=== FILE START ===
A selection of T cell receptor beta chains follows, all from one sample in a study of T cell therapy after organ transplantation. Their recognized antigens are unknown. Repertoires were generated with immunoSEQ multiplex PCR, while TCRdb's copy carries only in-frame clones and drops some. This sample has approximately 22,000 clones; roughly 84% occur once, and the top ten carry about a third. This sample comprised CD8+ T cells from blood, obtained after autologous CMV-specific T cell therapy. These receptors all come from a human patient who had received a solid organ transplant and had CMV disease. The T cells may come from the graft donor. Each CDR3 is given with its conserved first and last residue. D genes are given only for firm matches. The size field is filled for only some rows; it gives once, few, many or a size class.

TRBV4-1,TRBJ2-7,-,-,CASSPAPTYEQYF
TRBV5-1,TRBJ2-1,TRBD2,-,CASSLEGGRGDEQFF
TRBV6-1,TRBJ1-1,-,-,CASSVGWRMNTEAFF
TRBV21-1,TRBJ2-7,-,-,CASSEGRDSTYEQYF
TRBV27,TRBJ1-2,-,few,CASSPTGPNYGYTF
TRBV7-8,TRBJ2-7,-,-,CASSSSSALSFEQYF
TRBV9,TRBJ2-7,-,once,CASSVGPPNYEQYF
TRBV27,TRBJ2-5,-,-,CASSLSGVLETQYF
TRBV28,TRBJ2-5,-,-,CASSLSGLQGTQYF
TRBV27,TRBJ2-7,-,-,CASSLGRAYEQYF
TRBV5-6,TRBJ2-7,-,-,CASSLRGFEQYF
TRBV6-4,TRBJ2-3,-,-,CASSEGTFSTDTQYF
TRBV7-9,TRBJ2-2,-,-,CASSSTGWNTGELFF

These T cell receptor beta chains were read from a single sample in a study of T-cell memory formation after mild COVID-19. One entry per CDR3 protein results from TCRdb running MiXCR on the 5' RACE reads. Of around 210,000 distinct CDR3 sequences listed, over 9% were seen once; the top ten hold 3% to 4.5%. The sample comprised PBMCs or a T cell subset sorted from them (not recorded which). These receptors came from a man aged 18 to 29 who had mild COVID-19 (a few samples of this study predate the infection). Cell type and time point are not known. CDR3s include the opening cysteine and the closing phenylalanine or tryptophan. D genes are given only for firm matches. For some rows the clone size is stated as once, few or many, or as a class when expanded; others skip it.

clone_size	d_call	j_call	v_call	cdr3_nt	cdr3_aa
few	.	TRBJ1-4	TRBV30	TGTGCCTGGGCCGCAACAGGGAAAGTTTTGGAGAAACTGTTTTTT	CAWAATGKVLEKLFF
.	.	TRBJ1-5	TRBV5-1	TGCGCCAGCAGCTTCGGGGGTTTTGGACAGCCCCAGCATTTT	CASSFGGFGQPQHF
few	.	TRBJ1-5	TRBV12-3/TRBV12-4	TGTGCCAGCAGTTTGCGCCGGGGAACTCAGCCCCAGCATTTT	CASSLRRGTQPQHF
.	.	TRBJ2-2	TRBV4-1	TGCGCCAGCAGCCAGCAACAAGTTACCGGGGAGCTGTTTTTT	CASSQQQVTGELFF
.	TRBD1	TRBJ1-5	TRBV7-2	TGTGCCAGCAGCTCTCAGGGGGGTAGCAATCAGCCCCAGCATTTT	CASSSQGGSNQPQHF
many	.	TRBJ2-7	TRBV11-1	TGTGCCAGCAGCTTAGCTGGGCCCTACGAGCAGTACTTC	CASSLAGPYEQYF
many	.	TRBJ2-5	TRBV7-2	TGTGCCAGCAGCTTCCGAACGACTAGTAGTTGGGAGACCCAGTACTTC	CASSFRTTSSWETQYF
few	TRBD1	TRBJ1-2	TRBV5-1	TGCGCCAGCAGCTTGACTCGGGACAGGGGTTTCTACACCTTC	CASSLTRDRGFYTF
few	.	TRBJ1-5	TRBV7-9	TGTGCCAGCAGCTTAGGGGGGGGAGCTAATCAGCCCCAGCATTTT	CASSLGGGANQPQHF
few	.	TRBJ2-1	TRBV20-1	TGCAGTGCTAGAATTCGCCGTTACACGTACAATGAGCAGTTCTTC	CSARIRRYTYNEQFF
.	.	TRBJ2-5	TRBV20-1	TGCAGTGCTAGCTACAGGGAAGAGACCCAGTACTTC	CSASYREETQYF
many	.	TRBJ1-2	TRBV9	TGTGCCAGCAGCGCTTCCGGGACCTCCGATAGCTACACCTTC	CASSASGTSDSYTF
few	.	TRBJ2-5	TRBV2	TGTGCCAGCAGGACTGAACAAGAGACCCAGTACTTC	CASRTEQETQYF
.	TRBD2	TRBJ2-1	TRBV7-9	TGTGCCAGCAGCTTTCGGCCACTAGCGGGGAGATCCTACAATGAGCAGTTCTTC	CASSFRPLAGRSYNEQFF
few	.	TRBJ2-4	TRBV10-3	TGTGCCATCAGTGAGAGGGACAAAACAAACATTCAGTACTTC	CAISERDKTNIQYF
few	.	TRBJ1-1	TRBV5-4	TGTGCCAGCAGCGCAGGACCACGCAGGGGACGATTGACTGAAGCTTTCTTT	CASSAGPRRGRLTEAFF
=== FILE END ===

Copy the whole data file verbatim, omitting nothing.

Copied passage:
A selection of T cell receptor beta chains follows, all from one sample in a study of T cell therapy after organ transplantation. Their recognized antigens are unknown. Repertoires were generated with immunoSEQ multiplex PCR, while TCRdb's copy carries only in-frame clones and drops some. This sample has approximately 22,000 clones; roughly 84% occur once, and the top ten carry about a third. This sample comprised CD8+ T cells from blood, obtained after autologous CMV-specific T cell therapy. These receptors all come from a human patient who had received a solid organ transplant and had CMV disease. The T cells may come from the graft donor. Each CDR3 is given with its conserved first and last residue. D genes are given only for firm matches. The size field is filled for only some rows; it gives once, few, many or a size class.

TRBV4-1,TRBJ2-7,-,-,CASSPAPTYEQYF
TRBV5-1,TRBJ2-1,TRBD2,-,CASSLEGGRGDEQFF
TRBV6-1,TRBJ1-1,-,-,CASSVGWRMNTEAFF
TRBV21-1,TRBJ2-7,-,-,CASSEGRDSTYEQYF
TRBV27,TRBJ1-2,-,few,CASSPTGPNYGYTF
TRBV7-8,TRBJ2-7,-,-,CASSSSSALSFEQYF
TRBV9,TRBJ2-7,-,once,CASSVGPPNYEQYF
TRBV27,TRBJ2-5,-,-,CASSLSGVLETQYF
TRBV28,TRBJ2-5,-,-,CASSLSGLQGTQYF
TRBV27,TRBJ2-7,-,-,CASSLGRAYEQYF
TRBV5-6,TRBJ2-7,-,-,CASSLRGFEQYF
TRBV6-4,TRBJ2-3,-,-,CASSEGTFSTDTQYF
TRBV7-9,TRBJ2-2,-,-,CASSSTGWNTGELFF

These T cell receptor beta chains were read from a single sample in a study of T-cell memory formation after mild COVID-19. One entry per CDR3 protein results from TCRdb running MiXCR on the 5' RACE reads. Of around 210,000 distinct CDR3 sequences listed, over 9% were seen once; the top ten hold 3% to 4.5%. The sample comprised PBMCs or a T cell subset sorted from them (not recorded which). These receptors came from a man aged 18 to 29 who had mild COVID-19 (a few samples of this study predate the infection). Cell type and time point are not known. CDR3s include the opening cysteine and the closing phenylalanine or tryptophan. D genes are given only for firm matches. For some rows the clone size is stated as once, few or many, or as a class when expanded; others skip it.

clone_size	d_call	j_call	v_call	cdr3_nt	cdr3_aa
few	.	TRBJ1-4	TRBV30	TGTGCCTGGGCCGCAACAGGGAAAGTTTTGGAGAAACTGTTTTTT	CAWAATGKVLEKLFF
.	.	TRBJ1-5	TRBV5-1	TGCGCCAGCAGCTTCGGGGGTTTTGGACAGCCCCAGCATTTT	CASSFGGFGQPQHF
few	.	TRBJ1-5	TRBV12-3/TRBV12-4	TGTGCCAGCAGTTTGCGCCGGGGAACTCAGCCCCAGCATTTT	CASSLRRGTQPQHF
.	.	TRBJ2-2	TRBV4-1	TGCGCCAGCAGCCAGCAACAAGTTACCGGGGAGCTGTTTTTT	CASSQQQVTGELFF
.	TRBD1	TRBJ1-5	TRBV7-2	TGTGCCAGCAGCTCTCAGGGGGGTAGCAATCAGCCCCAGCATTTT	CASSSQGGSNQPQHF
many	.	TRBJ2-7	TRBV11-1	TGTGCCAGCAGCTTAGCTGGGCCCTACGAGCAGTACTTC	CASSLAGPYEQYF
many	.	TRBJ2-5	TRBV7-2	TGTGCCAGCAGCTTCCGAACGACTAGTAGTTGGGAGACCCAGTACTTC	CASSFRTTSSWETQYF
few	TRBD1	TRBJ1-2	TRBV5-1	TGCGCCAGCAGCTTGACTCGGGACAGGGGTTTCTACACCTTC	CASSLTRDRGFYTF
few	.	TRBJ1-5	TRBV7-9	TGTGCCAGCAGCTTAGGGGGGGGAGCTAATCAGCCCCAGCATTTT	CASSLGGGANQPQHF
few	.	TRBJ2-1	TRBV20-1	TGCAGTGCTAGAATTCGCCGTTACACGTACAATGAGCAGTTCTTC	CSARIRRYTYNEQFF
.	.	TRBJ2-5	TRBV20-1	TGCAGTGCTAGCTACAGGGAAGAGACCCAGTACTTC	CSASYREETQYF
many	.	TRBJ1-2	TRBV9	TGTGCCAGCAGCGCTTCCGGGACCTCCGATAGCTACACCTTC	CASSASGTSDSYTF
few	.	TRBJ2-5	TRBV2	TGTGCCAGCAGGACTGAACAAGAGACCCAGTACTTC	CASRTEQETQYF
.	TRBD2	TRBJ2-1	TRBV7-9	TGTGCCAGCAGCTTTCGGCCACTAGCGGGGAGATCCTACAATGAGCAGTTCTTC	CASSFRPLAGRSYNEQFF
few	.	TRBJ2-4	TRBV10-3	TGTGCCATCAGTGAGAGGGACAAAACAAACATTCAGTACTTC	CAISERDKTNIQYF
few	.	TRBJ1-1	TRBV5-4	TGTGCCAGCAGCGCAGGACCACGCAGGGGACGATTGACTGAAGCTTTCTTT	CASSAGPRRGRLTEAFF